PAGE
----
It stated that it had a goal of continuing to source 100% of its cocoa from certified sustainable sources and that it had first acheived this in 2017.

It stated: "We define verified sustainable sources as meeting any of the following standards:
UTZ certified / Rainforest Alliance
Fairtrade certified
Third party verified HORIZONS cocoa
Olam Livelihood charter"

At the time of writing Ethical Consumer accepted Fairtrade, UTZ/Rainforest Alliance or SOIL Association certified cocoa, or a clear statement that cocoa not certified by these organisations was not sourced from West Africa.

As Ethical Consumer did not accept "Third party verified HORIZONS cocoa" or "Olam Livelihoods charter" as adequate cocoa sourcing policies, and there was no clear statement clarifying that the cocoa was not sourced from West Africa, the company's cocoa sourcing policy was considered inadequate.

Marks and Spencer lost half a mark under Workers' Rights due to not adequately addressing the well-known issues of child labour in the cocoa supply chain.

Reference:

marksandspencer.com (27 June 2021)

In June 2021 Ethical Consumer viewed an article on the BBC news website dated 17 November 2020, titled 'Indian factory workers supplying major brands allege routine exploitation.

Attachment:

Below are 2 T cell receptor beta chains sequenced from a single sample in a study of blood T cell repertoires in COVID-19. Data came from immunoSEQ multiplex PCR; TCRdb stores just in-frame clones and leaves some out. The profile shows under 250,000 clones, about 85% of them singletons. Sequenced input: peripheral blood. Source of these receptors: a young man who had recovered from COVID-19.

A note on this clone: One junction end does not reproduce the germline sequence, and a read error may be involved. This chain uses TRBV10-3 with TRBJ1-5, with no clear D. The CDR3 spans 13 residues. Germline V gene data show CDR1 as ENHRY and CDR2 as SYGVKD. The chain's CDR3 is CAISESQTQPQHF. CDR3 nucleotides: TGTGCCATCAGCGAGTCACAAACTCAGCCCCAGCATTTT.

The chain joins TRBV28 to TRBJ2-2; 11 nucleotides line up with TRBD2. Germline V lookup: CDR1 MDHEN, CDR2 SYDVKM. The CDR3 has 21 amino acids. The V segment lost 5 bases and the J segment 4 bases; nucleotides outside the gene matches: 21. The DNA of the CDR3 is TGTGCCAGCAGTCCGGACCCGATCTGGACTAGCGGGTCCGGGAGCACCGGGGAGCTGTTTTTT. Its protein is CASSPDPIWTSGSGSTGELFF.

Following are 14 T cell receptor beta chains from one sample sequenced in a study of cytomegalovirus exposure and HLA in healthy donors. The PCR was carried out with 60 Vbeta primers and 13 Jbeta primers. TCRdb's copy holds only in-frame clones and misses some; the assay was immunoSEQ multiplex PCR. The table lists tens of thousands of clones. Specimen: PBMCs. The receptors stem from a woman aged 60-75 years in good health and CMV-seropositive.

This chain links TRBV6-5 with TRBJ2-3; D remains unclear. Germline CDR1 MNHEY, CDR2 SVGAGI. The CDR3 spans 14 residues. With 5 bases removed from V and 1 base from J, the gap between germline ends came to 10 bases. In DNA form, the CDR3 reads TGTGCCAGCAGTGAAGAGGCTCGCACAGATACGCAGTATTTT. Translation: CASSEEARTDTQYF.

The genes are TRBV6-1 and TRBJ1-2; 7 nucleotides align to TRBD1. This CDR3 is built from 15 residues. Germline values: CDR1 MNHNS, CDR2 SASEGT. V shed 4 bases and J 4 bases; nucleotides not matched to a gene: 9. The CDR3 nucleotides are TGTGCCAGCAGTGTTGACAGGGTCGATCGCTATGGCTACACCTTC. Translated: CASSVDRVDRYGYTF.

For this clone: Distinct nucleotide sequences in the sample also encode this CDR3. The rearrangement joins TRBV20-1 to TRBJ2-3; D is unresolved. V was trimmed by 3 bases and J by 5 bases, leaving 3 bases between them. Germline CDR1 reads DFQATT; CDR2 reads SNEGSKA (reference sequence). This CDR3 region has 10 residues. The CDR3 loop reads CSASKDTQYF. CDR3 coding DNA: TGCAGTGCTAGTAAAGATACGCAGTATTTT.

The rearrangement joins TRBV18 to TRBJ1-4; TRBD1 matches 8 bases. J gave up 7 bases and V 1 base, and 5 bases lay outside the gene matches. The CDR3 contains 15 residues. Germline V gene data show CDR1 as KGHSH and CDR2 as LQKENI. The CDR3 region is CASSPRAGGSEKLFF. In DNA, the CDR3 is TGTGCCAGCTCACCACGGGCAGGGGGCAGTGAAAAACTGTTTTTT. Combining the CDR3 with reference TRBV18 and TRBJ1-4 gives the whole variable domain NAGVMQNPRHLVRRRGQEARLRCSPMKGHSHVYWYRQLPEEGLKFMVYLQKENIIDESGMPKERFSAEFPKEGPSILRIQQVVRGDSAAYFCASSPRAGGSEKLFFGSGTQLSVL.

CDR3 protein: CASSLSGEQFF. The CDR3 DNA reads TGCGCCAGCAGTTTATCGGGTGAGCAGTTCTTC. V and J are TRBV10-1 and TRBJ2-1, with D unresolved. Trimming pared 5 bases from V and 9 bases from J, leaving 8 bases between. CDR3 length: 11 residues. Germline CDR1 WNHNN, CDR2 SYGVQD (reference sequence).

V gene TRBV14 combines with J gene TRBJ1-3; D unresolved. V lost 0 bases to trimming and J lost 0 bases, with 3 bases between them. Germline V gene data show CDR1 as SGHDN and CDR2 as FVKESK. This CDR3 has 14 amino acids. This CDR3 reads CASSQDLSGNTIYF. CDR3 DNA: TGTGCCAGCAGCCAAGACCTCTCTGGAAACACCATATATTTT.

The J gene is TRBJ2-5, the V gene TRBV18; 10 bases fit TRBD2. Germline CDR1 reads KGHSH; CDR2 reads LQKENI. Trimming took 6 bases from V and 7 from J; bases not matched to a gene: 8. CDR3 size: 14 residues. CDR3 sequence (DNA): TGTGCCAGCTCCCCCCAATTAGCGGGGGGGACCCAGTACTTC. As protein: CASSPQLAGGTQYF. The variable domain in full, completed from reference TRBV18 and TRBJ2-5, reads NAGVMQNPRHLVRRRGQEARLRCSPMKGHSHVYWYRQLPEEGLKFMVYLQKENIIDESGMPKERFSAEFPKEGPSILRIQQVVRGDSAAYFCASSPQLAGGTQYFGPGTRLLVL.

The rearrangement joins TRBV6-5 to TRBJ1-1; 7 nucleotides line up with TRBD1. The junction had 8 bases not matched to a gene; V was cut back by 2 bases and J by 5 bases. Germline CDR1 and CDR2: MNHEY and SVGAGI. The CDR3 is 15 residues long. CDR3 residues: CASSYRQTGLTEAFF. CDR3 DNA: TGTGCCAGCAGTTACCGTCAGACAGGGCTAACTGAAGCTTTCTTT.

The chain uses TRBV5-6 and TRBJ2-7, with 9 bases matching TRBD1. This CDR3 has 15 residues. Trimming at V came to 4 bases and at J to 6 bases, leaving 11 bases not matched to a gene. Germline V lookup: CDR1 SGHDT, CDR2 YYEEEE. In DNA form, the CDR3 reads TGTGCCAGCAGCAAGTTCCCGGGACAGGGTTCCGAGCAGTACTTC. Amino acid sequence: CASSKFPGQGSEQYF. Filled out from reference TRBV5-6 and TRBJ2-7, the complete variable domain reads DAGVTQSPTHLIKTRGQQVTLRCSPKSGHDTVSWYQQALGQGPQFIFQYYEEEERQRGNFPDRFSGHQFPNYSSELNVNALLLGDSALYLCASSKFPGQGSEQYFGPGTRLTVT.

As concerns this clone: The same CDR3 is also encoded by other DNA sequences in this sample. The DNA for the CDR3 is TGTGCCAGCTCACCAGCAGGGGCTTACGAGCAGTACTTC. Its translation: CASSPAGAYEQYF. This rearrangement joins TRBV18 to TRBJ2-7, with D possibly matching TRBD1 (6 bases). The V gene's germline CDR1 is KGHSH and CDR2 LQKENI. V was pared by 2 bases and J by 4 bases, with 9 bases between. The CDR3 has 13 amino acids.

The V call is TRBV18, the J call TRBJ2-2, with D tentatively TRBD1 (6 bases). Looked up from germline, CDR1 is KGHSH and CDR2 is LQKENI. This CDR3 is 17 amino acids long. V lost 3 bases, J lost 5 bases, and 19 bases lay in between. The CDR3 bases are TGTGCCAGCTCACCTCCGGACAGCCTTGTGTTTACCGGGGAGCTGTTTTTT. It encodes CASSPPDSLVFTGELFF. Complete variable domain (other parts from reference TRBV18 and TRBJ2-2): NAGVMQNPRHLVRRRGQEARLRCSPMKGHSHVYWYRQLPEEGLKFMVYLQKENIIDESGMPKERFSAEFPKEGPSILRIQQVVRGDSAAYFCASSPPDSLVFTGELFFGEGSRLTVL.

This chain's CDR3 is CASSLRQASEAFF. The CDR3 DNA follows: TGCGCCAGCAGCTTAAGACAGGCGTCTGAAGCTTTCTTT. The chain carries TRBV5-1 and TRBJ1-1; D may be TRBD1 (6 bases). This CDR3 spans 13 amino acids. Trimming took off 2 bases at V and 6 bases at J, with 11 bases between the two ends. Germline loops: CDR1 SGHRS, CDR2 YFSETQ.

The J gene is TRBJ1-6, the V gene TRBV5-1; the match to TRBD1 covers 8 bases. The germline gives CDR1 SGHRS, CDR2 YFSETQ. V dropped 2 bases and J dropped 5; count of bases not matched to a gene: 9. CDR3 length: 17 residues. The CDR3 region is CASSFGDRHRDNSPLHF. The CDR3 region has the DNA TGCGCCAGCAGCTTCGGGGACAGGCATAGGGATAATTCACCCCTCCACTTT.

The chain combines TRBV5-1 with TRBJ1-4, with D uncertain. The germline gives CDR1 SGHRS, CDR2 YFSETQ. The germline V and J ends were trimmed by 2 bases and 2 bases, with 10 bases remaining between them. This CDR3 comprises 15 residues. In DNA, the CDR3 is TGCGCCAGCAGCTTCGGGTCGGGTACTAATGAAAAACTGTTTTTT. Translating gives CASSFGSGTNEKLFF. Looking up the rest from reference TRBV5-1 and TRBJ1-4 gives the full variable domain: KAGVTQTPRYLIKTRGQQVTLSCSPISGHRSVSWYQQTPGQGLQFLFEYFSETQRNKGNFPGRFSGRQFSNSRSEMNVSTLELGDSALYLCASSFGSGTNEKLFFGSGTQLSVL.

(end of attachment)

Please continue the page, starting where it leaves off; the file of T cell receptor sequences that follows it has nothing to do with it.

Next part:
The article stated "Indian workers in factories supplying the supermarket chains Marks & Spencer, Tesco and Sainsbury's, and the fashion brand Ralph Lauren, told the BBC they are being subjected to exploitative conditions."

The article stated "Marks & Spencer said it "undertook an immediate unannounced audit" in the wake of the claims, the company said it "identified overtime working practices that are not acceptable", but disputed worker accounts about access to toilet breaks and water.""

M&S lost half a mark under Ethical Consumer's Workers' Rights category.

Reference:

Indian factory workers supplying major brands allege routine exploitation (17 November 2020)

In December 2019 Ethical Consumer searched the Business and Human Rights Resource Centre website and viewed an article titled "Charity & police break up UK's largest modern slavery ring; victims worked in farms allegedly supplying UK retailers & supermarkets" and dated July 2019.

It stated that: "Investigators found some of its 400 victims worked for as little as 50p a day, working on farms, rubbish recycling centres and poultry factories. Gang members were convicted of modern slavery offences and money laundering on 5 July 2019. According to an investigation by the Sunday Times [restricted access], UK supermarkets including Waitrose, Marks & Spencer, Sainsbury’s, Tesco and Asda were supplied by farms where men and women controlled by the gang worked. The supermarket chains and companies involved said they did not know the workers were being exploited, and several said they only became aware of the mistreatment after being contacted by journalists"

As a result Marks and Spencer lost half a mark under Workers' Rights.

Reference:

Charity & police break up UK's largest modern slavery ring (July 2019)